The downside to this year’s Olympics was the snide undertow of the otherwise wonderful patriotism that accompanied Team GB. Unfortunately it is that snide undertow that UK Sport are told to encourage and for which they must direct funding. By every measure they use their decision to withdraw all funding from handball was entirely correct; by everything that is magnificent about sport it was, to use Danny Baker’s phrase, the decision of soul-less pinheaded weasels.
Mancunians Rugby League that is. The amateurs from the second city have become the second rugby league club in the northwest (to my knowledge) to establish a handball arm. They follow the lead of the slightly better known Warrington Wolves. Handball Views caught up with Mancunians RL to find out more about why they’ve chosen to play handball and what they make of the game.
Handball Views: Firstly, tell us a bit about yourselves. You’re a rugby league club that’s added a handball section which makes you a bit like a European-model sports club. Why the move into handball in particular?
Stephen Gordon, Mancunians RL: Handball is a fast flowing, team and Olympic sport which has many similarities to our sport, rugby league. Our initial aim was to offer Handball sessions to our members to enable them to improve their skills, but we’ve now begun to attract many new members to the club. To grow the club in membership, marketing and revenue terms and to make it sustainable it’s necessary to have a year round offer, and with Handball being played indoors during the winter months it was a perfect fit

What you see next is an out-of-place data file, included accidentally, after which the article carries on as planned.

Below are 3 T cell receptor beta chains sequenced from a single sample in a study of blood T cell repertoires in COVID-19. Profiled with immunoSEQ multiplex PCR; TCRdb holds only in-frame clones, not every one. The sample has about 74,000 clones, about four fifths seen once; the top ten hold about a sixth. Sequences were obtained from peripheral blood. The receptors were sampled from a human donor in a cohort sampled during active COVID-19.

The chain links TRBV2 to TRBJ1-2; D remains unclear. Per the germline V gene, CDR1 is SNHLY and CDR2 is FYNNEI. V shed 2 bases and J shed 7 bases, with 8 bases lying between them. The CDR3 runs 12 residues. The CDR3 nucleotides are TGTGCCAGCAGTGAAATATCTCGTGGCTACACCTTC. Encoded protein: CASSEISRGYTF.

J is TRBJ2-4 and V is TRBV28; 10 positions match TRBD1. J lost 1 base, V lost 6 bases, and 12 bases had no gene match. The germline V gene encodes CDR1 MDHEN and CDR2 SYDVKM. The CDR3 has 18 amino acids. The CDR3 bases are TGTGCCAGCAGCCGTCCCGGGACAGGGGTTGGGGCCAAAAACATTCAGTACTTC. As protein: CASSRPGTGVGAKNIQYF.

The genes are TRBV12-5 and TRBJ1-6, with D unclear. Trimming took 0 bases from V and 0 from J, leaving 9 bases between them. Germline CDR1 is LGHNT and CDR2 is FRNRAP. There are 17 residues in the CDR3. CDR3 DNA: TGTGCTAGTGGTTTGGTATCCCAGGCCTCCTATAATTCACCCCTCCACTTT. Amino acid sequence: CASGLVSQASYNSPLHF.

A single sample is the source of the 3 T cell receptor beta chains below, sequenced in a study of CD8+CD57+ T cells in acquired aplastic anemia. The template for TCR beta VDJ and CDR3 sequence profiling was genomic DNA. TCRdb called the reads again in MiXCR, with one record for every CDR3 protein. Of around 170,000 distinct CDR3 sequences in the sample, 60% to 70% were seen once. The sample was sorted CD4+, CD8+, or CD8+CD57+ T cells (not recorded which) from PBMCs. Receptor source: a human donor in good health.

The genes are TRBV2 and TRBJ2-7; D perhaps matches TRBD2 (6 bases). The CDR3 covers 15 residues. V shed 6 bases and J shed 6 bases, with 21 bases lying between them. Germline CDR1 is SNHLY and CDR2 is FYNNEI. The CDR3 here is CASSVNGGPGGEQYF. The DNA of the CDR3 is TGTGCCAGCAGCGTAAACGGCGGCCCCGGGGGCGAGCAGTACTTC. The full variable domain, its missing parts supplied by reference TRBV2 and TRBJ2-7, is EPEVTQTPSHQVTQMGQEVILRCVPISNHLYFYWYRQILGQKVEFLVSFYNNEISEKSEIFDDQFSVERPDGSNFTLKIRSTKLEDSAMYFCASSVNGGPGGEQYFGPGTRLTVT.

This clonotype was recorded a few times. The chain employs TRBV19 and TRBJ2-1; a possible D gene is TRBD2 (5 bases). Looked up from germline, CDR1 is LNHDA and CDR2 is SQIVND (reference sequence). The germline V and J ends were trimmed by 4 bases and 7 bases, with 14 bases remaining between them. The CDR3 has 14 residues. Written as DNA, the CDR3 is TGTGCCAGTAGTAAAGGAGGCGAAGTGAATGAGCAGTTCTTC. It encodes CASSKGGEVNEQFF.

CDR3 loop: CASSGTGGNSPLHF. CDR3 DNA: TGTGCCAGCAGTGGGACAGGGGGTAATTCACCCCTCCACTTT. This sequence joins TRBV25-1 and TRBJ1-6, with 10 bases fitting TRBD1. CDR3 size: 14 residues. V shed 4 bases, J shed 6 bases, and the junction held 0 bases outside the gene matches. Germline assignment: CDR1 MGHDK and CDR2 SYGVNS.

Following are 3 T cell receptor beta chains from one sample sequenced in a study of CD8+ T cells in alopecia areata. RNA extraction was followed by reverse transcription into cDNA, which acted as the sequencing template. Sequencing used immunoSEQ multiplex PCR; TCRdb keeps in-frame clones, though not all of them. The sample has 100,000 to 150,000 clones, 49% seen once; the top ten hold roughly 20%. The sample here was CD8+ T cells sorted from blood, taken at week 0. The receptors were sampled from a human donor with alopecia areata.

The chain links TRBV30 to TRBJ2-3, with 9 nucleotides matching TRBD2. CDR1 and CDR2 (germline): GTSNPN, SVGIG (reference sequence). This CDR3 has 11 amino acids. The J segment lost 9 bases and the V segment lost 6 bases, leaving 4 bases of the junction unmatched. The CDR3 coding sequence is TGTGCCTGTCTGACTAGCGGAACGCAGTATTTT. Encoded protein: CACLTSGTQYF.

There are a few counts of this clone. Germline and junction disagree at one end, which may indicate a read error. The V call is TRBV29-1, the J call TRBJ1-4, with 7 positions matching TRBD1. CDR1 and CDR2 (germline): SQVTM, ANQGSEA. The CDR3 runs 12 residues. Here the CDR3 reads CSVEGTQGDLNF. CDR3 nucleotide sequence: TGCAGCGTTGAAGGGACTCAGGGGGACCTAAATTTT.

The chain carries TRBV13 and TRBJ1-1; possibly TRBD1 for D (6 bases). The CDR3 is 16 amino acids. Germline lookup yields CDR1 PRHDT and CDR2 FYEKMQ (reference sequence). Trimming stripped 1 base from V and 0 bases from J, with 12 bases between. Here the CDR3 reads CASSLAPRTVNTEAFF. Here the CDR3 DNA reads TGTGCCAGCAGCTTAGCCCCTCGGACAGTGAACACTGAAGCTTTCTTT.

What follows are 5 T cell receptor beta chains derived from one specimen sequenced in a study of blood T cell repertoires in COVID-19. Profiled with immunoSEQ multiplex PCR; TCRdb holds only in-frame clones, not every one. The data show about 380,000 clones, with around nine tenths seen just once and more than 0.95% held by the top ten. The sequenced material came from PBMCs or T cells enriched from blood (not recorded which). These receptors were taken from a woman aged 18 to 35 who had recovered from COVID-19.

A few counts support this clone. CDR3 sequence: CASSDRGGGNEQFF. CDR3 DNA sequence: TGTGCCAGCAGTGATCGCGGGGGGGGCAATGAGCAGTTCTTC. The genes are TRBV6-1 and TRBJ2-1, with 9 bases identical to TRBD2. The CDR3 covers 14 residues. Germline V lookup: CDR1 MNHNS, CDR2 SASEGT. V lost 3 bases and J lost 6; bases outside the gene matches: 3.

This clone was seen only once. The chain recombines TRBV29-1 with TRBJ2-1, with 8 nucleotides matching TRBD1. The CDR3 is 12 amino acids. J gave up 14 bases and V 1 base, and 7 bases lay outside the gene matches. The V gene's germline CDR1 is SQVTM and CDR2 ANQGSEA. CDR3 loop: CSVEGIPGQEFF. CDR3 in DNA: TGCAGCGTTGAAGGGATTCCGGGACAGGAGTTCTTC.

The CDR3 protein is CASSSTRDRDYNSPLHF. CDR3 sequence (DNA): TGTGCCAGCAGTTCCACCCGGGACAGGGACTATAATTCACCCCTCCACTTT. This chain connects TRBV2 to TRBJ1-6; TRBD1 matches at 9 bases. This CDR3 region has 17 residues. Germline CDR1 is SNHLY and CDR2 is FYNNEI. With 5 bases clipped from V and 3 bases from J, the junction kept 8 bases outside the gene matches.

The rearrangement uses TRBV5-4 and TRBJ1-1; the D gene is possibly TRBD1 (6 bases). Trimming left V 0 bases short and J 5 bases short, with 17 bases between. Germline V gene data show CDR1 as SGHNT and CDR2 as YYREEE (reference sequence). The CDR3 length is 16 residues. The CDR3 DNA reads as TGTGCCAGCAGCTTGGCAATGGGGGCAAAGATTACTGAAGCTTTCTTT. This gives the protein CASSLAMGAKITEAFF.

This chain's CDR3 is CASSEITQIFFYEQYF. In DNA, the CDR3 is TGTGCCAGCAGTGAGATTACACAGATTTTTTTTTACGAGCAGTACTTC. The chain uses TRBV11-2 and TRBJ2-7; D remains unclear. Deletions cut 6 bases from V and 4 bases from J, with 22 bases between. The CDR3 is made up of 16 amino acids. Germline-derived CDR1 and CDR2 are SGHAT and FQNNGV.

HV: What’s been the level of interest so far?
SG: The interest has far exceeded our targets. We’ve had a great deal of interest from the local community and players within the club. Many who’ve seen the sport at the Olympics and thought ‘I’d like to give that a go!’ We launched two weeks ago and already now have nearly 40 adults signed up to join. We’re going to be based at a local school which has Handball on the curriculum for every year group so we expect the level of interest to grow further once school term starts.
HV: What are your expectations for the club at this stage? Are you looking to build teams to win titles or casual sides to keep people fit? Or a bit of both?
SG: I wouldn’t say we’re expecting to win anything. Our main focus is to develop a junior team in the City and build things up from that. Also, from the interest we’ve seen from our sign up form it looks like we’ll be able to promote provision aimed at beginner adult players – similar to our promotion of touch rugby. We’ll be running an after school club for school aged young people and adult sessions later in the evening.
HV: Handball can be seen as the break-out sport of the Olympics. Did the level of interest surprise you and what do you think the prospects are for handball in this country?
SG: Surprisingly the interest in the sport didn’t shock us – it’s a fast and high scoring game available for everyone and anyone. With the success of Team GB at Olympics more people were going to get involved in more sport and if we’re helping the community engage in Handball, then surely this is good. This can only be great in the long term for the sport.
HV: Finally, if people want to find out more about handball at Mancunians RL who should they contact?
SG: People can sign up for information here http://bit.ly/NWmSu0 or contact Ste on 07872567303
Thanks for talking to us and all the best for the future!